JV: It's more of an issue between me and them, and it really doesn't
We've developed, that's all. That's the way to explain it. We've developed in
AS: Were you then surprised at their recent overwhelmingly positive
JV: No. I think they felt that way because my teammates felt that way,
more than anything. That's why you play this game, for the respect of your
teammates and peers, period. And to win.
AS: Your reputation in baseball has gone 180 degrees in the past 10
years -- a decade ago, you had your long draft holdout with the Mariners, with
people questioning your heart and desire to play. Is there any feeling of, "I
told you so"?
JV: When it's all said and done, the Mariners were 100 percent
professional with me and a huge part of why I'm at where I'm at right now. They
spent the time and put the right people in there to develop me, and cared, and
have been great to me ever since. It's all part of that business -- they're going
to try to make you look bad, your side is going to try to make you look good, and
you're going to go like that until both sides meet and get something done. There
has never been a hard feeling.
AS: Was holding out from June until the next April the right thing to
JV: There is no question it was the right thing for me to do. I have my
degree. [Varitek finished his B.A. in business-management at Georgia Tech during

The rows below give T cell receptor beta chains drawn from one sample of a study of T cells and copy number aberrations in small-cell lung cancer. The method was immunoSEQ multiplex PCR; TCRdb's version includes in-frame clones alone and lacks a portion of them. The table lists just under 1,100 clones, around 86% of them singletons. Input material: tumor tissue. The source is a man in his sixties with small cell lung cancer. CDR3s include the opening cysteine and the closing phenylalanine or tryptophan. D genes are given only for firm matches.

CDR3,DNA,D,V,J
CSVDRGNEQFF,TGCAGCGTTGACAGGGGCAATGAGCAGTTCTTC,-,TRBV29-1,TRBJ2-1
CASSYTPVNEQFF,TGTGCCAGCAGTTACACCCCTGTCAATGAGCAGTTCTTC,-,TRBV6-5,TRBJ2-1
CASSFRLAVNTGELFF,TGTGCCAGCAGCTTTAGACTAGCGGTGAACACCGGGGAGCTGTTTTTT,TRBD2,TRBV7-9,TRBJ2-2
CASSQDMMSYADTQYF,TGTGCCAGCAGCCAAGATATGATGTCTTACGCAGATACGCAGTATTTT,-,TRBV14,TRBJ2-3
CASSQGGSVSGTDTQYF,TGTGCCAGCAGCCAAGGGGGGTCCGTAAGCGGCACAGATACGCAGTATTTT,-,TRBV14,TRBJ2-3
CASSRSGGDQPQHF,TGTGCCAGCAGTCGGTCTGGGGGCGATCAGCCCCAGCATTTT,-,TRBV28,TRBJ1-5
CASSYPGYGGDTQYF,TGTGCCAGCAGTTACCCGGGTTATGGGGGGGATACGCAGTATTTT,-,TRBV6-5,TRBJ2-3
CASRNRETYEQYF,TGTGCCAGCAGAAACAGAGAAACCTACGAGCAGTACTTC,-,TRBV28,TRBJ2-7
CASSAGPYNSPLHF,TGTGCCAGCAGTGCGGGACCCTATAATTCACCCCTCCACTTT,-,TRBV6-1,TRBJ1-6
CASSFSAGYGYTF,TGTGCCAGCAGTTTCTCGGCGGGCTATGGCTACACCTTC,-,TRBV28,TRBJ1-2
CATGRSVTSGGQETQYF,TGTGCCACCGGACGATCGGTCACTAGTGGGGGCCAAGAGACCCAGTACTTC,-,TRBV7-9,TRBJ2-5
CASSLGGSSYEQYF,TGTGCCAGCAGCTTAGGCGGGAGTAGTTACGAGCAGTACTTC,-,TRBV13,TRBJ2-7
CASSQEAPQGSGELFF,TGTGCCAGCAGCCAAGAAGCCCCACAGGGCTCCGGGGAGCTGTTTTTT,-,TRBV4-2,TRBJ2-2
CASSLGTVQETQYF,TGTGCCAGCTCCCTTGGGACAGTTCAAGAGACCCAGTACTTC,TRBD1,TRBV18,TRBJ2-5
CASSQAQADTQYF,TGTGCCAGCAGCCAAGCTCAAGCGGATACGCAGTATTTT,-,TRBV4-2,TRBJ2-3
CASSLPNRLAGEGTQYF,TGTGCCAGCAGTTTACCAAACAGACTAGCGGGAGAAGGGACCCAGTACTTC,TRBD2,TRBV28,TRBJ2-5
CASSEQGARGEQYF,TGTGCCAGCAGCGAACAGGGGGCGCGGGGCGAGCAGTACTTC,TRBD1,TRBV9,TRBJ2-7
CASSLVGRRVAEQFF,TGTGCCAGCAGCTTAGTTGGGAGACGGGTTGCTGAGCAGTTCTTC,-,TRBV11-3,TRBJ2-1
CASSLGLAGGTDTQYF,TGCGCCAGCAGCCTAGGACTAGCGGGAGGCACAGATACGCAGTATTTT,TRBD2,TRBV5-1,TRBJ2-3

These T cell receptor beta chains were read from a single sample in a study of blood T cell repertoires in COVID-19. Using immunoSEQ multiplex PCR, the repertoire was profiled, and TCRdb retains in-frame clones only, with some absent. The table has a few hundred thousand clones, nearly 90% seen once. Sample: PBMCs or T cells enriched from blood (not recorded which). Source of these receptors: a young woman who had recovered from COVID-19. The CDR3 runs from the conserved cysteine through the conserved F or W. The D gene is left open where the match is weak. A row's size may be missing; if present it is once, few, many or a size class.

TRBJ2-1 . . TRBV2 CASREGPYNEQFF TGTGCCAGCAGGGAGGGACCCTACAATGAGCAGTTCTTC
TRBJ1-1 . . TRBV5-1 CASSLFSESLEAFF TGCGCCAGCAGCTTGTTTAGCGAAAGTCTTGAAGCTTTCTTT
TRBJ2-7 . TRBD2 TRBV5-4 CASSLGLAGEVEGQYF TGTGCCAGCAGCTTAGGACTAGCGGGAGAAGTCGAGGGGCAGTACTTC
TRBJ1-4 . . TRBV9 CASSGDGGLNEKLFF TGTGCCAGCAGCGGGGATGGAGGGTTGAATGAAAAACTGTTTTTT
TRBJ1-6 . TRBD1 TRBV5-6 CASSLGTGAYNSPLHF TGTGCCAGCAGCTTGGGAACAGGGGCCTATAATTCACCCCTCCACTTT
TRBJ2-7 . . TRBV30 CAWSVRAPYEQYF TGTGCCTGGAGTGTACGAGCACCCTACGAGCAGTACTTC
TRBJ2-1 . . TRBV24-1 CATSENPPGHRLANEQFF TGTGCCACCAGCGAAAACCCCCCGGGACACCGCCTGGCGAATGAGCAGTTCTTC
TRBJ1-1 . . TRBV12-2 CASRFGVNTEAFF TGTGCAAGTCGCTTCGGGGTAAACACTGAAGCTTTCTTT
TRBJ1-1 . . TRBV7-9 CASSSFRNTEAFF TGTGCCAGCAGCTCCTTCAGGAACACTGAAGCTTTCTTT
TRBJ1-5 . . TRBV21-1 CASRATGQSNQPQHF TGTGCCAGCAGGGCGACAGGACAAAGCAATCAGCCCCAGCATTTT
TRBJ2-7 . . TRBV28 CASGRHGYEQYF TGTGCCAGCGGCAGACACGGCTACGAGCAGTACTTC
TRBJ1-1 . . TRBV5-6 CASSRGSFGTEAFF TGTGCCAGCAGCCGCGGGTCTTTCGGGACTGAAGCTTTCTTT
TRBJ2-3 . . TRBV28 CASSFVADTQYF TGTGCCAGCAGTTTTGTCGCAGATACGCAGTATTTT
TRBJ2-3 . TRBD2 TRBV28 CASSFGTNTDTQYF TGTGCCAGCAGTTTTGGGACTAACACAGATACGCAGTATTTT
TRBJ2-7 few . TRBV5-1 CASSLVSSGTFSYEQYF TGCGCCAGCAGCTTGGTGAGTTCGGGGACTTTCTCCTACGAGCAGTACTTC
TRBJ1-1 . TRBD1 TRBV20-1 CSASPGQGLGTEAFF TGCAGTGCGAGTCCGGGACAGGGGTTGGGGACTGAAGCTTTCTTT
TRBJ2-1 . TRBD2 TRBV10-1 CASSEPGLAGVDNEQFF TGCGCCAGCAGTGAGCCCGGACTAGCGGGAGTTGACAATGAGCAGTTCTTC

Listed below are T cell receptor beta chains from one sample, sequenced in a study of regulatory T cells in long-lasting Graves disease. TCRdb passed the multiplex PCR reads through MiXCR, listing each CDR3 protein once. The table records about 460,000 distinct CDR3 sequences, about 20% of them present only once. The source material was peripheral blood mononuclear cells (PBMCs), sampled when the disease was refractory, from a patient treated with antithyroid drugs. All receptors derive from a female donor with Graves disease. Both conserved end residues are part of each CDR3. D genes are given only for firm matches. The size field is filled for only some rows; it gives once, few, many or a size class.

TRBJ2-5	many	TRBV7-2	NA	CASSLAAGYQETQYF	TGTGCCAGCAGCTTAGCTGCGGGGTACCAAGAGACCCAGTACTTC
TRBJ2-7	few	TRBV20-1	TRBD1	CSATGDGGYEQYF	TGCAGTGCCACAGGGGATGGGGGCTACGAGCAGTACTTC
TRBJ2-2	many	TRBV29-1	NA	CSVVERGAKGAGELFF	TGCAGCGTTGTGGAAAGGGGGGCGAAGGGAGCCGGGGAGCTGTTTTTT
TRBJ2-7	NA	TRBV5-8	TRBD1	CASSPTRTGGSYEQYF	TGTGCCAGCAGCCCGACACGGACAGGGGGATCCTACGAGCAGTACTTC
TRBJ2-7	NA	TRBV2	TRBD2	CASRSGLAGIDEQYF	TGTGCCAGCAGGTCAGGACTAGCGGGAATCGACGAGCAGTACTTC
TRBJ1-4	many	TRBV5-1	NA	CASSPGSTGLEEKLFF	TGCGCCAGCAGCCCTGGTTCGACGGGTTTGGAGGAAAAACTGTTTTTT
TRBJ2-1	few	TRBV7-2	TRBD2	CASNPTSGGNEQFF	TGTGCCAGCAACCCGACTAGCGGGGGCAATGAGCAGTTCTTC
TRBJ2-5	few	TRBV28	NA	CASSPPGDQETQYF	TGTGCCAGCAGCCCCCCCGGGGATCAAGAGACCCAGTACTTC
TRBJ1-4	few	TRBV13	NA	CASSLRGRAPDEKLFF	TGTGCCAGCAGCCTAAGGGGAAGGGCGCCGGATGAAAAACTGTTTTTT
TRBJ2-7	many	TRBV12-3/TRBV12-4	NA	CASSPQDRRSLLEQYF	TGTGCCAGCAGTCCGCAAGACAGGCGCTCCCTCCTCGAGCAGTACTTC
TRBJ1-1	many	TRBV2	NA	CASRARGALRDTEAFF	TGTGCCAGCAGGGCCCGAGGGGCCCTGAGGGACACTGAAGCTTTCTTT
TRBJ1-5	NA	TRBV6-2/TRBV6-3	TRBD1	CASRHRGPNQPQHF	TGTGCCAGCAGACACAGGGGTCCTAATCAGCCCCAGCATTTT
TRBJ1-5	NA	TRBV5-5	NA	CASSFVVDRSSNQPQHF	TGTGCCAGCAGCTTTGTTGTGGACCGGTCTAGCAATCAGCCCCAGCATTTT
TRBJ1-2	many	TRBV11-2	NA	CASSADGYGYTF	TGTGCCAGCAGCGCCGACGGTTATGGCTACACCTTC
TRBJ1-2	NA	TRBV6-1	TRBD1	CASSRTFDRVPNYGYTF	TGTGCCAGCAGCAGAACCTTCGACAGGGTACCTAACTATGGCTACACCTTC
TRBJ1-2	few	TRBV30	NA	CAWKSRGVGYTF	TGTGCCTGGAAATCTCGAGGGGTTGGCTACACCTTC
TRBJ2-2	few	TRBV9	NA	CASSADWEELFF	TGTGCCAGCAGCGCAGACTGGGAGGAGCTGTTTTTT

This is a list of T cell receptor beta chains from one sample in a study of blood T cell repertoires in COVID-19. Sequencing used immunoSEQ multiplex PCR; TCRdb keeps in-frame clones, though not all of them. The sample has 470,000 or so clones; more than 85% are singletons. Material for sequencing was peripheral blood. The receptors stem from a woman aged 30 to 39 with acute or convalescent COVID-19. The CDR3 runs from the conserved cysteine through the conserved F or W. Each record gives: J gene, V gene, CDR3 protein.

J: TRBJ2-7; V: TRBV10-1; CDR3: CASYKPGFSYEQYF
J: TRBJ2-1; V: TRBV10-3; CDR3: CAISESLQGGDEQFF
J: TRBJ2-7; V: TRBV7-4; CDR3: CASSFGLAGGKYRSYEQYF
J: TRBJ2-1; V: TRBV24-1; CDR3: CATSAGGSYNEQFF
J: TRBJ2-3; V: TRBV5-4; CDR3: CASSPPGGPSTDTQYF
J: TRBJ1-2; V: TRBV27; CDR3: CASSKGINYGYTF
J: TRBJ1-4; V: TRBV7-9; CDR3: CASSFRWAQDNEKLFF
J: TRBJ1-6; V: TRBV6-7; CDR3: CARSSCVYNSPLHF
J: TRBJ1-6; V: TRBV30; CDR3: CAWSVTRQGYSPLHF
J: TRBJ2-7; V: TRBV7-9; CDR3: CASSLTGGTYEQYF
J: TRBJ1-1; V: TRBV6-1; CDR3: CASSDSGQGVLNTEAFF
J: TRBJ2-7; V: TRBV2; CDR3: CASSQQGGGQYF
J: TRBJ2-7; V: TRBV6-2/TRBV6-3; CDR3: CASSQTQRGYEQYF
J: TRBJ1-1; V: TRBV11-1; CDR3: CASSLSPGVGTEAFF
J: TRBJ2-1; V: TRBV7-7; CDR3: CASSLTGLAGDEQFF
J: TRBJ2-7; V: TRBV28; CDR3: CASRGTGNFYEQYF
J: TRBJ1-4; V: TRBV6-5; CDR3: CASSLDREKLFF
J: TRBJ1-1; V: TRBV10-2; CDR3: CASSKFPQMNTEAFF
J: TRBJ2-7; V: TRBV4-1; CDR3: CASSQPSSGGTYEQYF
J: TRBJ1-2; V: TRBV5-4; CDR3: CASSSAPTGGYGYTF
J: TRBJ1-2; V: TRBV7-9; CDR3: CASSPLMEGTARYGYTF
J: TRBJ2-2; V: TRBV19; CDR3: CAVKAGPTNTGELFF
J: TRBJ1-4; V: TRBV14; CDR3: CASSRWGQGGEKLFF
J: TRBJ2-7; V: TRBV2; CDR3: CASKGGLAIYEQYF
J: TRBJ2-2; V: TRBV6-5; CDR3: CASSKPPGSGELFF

negotiations.] Right now, I'm sitting on my degree and if something happens in
this sport, I have that to fall back on. And even though it doesn't matter right
now, that had a huge part to do with my development mentally. I finished. I
finished for a reason and I didn't always understand why, but I'm really glad
AS: What do you ascribe your great offensive start to?
JV: I'm constantly working on things, trying to become better. But over
the last three years, I haven't changed much at the plate -- whereas in years
past I could change in the middle of an at-bat what I'm doing. So not only would
I physically get screwed up, but mentally, my body would forget what to do.
AS: Most catchers are slowing down in their early 30s, while you seem
to be hitting your prime.
JV: I think that we've been privy to more information in my generation
than generations 10 years before. We can evaluate what went on that season and
make an adjustment in the offseason program. You spend such a major part of your
time behind the plate not using your reactive muscles, so I spend a lot of time
trying to make those muscles work quick again and allow me to be more flexible
AS: Last year, when Curt Schilling took the mound on that ankle for
Game 6 of the ALCS, what were you thinking from behind the plate? How was your
job that night different from any other night of your career?
JV: Well, evaluate what he had to offer. We came up with a game plan,
the two of us. We talked about things. The biggest fact of the matter is that he
executed what he wanted to do. It didn't matter if the velocity wasn't all the
way up -- he executed what he wanted to do.
Location over velocity, commanding of his pitches, elevation, keeping the
AS: How confident were you before the game started?
JV: I had no idea. You had no idea what to expect or exactly what would
happen until you got out there. He could be lights out in the bullpen, he sits
down, his body reacts, he shuts down when he gets out there and can't do it. It's
a weird, weird, weird, weird thing.
You can reach Alan Schwarz by sending e-mail to firstname.lastname@example.org.